PublishedMay 15, 2014

FCC Votes To Seek Comment On New Open Internet Rules

Washington – The FCC is now seeking public comment on what rules should be developed to protect the Open Internet. At the meeting today staff noted that all protection has lapsed since a court ruling overturning the 2010 Open Internet Rule.

FCC Chairman Wheeler said “nothing in this Open Internet proposal authorizes paid prioritization” of online services or content and he emphasized his support for “one open Internet for both consumers and economic growth.”

The Computer & Communications Industry Association has been an advocate for competition in the telecommunications and cable markets for decades and for the FCC using its authority protect the open Internet, especially when there is a lack of competition. The following can be attributed to CCIA President & CEO Ed Black:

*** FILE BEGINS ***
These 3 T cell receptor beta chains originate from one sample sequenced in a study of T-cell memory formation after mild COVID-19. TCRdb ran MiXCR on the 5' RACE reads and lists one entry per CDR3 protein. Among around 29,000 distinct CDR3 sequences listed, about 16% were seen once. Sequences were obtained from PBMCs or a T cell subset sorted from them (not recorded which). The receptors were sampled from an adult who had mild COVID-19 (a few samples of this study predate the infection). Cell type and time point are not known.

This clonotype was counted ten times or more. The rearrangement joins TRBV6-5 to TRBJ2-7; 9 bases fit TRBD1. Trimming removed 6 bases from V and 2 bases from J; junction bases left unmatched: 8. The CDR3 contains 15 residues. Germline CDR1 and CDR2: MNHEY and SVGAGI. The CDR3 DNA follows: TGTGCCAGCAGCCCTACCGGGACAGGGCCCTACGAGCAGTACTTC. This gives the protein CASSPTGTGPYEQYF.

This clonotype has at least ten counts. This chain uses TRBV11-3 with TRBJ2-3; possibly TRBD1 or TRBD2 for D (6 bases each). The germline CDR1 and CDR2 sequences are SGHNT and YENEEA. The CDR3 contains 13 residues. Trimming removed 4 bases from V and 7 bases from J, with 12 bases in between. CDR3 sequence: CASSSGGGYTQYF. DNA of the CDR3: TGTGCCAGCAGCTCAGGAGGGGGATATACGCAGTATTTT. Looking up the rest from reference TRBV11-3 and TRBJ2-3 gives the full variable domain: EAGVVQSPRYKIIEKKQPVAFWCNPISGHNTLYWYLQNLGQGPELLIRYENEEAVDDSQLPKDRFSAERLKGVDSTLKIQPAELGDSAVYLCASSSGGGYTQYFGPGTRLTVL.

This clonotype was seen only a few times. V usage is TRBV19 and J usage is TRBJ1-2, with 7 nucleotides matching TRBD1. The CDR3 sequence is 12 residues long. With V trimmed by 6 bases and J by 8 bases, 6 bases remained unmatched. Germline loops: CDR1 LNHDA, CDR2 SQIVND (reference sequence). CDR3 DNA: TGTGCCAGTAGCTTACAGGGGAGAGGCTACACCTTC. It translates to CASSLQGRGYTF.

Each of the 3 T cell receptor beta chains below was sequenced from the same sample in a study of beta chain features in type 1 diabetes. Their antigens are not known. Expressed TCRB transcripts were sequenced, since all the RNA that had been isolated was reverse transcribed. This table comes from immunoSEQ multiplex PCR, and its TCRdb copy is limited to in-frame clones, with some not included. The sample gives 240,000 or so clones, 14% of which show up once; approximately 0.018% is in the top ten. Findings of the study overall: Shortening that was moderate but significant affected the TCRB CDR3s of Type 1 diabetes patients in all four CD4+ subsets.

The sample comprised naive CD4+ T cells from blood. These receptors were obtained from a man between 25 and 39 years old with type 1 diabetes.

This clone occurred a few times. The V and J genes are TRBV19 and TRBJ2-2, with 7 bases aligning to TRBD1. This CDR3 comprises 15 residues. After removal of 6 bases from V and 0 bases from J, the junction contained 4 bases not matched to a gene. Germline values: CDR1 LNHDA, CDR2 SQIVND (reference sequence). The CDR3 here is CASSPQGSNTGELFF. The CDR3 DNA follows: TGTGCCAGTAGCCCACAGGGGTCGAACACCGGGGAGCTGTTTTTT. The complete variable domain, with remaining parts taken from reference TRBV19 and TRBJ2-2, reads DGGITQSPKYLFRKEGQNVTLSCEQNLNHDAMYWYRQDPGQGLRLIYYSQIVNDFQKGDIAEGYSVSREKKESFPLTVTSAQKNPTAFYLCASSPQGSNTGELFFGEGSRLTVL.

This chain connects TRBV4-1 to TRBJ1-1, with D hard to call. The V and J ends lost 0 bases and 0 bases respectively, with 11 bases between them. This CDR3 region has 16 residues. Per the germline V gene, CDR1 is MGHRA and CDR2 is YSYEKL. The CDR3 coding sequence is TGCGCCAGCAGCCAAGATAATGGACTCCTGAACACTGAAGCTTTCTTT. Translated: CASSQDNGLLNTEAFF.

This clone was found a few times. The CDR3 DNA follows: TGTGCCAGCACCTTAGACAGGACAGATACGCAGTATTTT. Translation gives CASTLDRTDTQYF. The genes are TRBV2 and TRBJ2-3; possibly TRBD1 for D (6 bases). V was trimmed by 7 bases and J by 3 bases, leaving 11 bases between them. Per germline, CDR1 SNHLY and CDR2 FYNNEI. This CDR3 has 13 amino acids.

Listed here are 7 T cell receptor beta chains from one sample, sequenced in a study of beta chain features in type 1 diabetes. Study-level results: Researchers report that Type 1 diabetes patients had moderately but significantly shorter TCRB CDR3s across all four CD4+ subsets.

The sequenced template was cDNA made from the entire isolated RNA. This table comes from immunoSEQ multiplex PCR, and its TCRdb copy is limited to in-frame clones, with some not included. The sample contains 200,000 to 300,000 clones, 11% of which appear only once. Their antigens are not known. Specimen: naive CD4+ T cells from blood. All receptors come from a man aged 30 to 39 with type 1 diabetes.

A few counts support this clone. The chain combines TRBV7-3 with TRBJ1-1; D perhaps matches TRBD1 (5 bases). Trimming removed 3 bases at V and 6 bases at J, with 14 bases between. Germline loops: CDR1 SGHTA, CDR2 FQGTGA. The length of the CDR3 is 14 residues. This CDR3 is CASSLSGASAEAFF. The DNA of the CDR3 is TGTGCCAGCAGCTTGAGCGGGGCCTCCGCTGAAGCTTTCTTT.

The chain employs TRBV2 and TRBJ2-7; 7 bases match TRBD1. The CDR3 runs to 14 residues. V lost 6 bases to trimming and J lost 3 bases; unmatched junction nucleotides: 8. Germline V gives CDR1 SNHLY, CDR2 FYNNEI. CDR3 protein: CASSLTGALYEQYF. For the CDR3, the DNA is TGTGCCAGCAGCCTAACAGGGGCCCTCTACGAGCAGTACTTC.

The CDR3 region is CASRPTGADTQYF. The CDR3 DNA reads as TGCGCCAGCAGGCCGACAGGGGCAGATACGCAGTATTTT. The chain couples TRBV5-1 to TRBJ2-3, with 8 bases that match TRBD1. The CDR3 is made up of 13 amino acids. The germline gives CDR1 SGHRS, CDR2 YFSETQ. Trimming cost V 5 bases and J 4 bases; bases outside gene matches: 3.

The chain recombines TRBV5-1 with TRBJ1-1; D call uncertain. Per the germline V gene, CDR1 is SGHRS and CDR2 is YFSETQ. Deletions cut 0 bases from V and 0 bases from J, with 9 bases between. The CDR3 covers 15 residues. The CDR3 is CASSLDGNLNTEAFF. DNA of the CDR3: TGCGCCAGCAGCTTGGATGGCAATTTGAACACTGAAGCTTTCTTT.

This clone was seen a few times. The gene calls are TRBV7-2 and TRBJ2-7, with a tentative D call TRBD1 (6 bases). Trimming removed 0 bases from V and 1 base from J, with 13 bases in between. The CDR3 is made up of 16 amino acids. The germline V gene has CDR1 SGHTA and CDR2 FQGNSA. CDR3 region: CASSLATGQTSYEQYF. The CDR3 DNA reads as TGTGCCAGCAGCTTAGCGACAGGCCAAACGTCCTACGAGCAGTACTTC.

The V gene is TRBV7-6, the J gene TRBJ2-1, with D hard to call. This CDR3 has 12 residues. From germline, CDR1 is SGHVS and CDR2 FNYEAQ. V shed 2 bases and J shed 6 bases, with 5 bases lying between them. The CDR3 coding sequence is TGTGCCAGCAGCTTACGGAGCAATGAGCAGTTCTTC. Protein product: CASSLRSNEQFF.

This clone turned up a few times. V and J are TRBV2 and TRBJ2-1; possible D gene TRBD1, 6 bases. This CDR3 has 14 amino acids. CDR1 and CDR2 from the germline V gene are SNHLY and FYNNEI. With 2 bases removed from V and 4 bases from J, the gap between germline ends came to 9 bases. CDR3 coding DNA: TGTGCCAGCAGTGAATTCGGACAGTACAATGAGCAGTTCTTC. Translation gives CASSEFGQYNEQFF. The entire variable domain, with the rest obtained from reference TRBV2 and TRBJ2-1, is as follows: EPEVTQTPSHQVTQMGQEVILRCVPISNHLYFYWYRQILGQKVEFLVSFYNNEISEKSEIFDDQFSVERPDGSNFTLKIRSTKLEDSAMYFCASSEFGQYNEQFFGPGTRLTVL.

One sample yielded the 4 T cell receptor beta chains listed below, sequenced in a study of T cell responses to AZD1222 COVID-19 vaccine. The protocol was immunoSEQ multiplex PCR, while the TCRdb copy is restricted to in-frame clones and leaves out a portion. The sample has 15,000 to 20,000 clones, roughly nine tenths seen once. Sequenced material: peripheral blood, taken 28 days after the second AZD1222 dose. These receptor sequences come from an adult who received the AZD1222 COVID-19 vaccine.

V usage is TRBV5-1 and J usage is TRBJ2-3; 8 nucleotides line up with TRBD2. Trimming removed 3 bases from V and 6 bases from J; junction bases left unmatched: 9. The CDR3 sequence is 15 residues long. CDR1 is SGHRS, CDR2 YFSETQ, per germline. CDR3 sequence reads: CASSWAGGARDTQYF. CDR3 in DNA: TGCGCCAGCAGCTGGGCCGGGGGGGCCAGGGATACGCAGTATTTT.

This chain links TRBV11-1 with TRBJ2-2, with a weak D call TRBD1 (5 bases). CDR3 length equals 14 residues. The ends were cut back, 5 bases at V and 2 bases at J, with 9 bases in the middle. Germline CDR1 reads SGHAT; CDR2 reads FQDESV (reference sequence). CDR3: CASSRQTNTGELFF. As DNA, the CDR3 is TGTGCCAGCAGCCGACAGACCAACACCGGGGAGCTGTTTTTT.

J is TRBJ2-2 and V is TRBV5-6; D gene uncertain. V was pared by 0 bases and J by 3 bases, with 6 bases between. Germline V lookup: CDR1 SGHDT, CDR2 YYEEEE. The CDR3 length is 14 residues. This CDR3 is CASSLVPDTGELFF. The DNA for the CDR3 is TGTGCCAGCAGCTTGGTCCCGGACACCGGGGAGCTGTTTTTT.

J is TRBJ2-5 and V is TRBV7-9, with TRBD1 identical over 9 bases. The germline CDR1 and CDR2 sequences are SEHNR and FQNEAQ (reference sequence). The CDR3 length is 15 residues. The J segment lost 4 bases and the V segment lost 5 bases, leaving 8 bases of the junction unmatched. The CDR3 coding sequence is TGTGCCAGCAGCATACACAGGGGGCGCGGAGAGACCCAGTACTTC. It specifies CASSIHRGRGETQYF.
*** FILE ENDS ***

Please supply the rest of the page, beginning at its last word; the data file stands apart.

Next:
“We appreciate that the Commission has kept an open mind about the best way forward in terms of a legal framework for guarding Internet openness.  Wheeler called the Internet a national asset that he will not allow to be compromised. We hope that strong verbal commitment indicates the FCC is ready to in good faith explore all its options including its authority under Title II of the Communications Act to protect the Open Internet.

“We agree with Commissioner Rosenworcel that the Internet is indeed ‘the future of everything’ and we can’t weaken the openness upon which this valuable communications and economic platform rests. But to accomplish what so many agree must be accomplished we need a clear, unambiguous final rule that does not rely on enforcement based on the discretion and enthusiasm of whatever commissioners are serving now or in the future.”

The following can be attributed to CCIA Vice President Cathy Sloan:

“It is encouraging that the FCC, as the expert agency charged by Congress with ensuring all Americans’ access to advanced telecommunications services has launched this proceeding to take public input on how best to safeguard the quality and openness of everybody’s access to the Internet.   After two previous FCC attempts to establish open Internet protection failed in court when challenged by Internet access providers, this FCC has wisely asked for input on the best legal framework for protecting the open Internet.”

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